This information is for people who have irritable bowel syndrome. It tells you about some of the things you can do yourself, if you have irritable bowel syndrome.
You can take steps to control your symptoms of irritable bowel syndrome (IBS). Up to three-quarters of people with IBS rely on self-care instead of going to the doctor. 
We haven't looked at the research on many of these treatments in as much detail as we have for other treatments (see Our method), so we can't be sure that they work. But they may be worth trying.
There are a number of ways you can try to control your IBS.
Dealing with stress
If you have IBS, feeling tense, troubled, or angry can affect muscles in your bowels.  Lots of people get stomach cramps or 'butterflies' when they are nervous or upset. But if you have IBS, your bowels can be extra sensitive to even slight anxiety or stress.
Stress can also make you worry more about sensations from your bowels. For more information on how stress affects your bowels, see Your brain and your bowels.
Keeping a diary of your symptoms may help you recognise the things that make you feel stressed and bring on your symptoms.  You could include:
The date and time
The symptoms and how bad they are
Anything in your life which might be making you feel bad
Your emotions (for example, you may feel angry or anxious)
Your thoughts (for example, you may think you can't do anything about what's happening).
This diary may help you recognise the triggers that bring on your symptoms. When you come across the same triggers in future, you can use techniques for dealing with stress.
Learning to deal with stress is an important part of treatment for irritable bowel syndrome. Talking treatments, such as cognitive behaviour therapy and hypnotherapy, may help if anxiety is making your bowel symptoms worse. And there are other techniques you can try to reduce your stress levels and symptoms of IBS. Here are some examples:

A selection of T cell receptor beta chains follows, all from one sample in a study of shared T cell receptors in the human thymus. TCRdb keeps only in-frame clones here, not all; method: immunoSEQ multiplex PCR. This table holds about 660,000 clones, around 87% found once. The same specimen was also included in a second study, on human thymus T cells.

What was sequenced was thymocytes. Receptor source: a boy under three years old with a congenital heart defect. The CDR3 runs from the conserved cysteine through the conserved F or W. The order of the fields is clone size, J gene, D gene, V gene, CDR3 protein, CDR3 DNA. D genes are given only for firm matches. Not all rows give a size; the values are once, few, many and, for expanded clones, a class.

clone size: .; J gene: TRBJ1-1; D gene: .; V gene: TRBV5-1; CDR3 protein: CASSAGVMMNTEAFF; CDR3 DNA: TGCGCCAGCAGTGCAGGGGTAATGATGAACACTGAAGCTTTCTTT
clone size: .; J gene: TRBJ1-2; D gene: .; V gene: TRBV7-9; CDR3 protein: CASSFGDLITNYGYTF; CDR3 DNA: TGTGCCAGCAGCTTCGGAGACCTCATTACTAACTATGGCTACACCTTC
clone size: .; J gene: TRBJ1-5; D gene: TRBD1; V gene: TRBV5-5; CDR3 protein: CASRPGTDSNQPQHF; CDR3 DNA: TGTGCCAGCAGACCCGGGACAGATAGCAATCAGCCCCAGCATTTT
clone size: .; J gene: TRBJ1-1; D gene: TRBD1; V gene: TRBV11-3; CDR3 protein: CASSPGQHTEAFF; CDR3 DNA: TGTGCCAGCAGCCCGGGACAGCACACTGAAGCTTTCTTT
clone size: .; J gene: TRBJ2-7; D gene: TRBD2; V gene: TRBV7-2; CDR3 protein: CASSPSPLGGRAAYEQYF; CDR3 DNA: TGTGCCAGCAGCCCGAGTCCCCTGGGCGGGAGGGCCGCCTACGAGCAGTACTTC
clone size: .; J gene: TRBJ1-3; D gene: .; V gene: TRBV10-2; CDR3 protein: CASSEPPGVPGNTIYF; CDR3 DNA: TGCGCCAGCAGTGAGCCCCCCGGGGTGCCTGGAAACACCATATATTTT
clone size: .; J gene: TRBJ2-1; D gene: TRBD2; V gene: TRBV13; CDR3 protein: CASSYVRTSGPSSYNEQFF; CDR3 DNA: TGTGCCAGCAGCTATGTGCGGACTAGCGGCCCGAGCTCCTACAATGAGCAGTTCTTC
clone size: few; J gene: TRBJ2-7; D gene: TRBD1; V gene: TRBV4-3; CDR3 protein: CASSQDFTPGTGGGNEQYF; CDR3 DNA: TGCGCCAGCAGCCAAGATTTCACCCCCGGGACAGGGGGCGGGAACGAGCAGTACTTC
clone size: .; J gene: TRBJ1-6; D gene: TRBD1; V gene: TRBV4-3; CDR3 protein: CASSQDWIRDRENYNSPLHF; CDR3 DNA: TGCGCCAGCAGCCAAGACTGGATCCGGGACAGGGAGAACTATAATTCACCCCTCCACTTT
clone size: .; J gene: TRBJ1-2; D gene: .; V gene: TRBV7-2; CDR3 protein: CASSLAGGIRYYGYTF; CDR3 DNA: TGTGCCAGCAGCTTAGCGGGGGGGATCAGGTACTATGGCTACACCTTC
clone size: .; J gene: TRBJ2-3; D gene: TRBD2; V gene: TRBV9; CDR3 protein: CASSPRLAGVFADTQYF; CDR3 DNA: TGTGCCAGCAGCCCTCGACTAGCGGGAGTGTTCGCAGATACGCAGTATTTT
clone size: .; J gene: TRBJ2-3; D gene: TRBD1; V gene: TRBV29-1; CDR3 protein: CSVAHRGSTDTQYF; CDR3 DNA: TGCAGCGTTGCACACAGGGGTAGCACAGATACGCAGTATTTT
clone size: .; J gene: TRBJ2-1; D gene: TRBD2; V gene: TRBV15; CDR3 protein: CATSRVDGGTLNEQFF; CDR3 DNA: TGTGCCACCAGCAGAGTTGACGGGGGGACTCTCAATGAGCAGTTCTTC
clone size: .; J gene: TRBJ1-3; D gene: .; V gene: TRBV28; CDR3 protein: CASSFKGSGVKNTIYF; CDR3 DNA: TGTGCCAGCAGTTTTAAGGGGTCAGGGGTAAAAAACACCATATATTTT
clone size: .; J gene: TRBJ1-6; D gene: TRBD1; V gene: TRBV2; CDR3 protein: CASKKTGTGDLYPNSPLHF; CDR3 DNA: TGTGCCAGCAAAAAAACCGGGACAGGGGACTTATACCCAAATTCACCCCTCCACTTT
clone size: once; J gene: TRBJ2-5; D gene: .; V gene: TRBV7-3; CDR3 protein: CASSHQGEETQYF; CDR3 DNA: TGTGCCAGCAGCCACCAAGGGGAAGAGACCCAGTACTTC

Changing your diet
Lots of people believe that something in their diet is responsible for their IBS. But there hasn't been any research showing that what you eat causes IBS.
A small number of people do have a food intolerance. This means their bowels don't react well to a particular food. Milk, wheat, and eggs are foods that people often say make IBS worse. 
About 1 in 10 people with IBS have lactose intolerance.  Lactose intolerance means your can't easily digest dairy foods like milk and cheese. Unfortunately, not eating foods containing lactose doesn't often cure IBS.
Dairy products, bread, high-fat foods and rich or spicy foods may trigger symptoms in some people. You could try not eating a particular food if you think it's giving you symptoms. You will need to do this for at least one month to see if it makes a difference.  Avoiding particular foods can make your life difficult, and it's easy to miss out on important nutrients. If you're following a stricter diet (say, excluding a lot of foods at once) it's best to do this under the supervision of a dietitian. Diets that cut out some foods are more likely to work for people who have diarrhoea as their main symptom.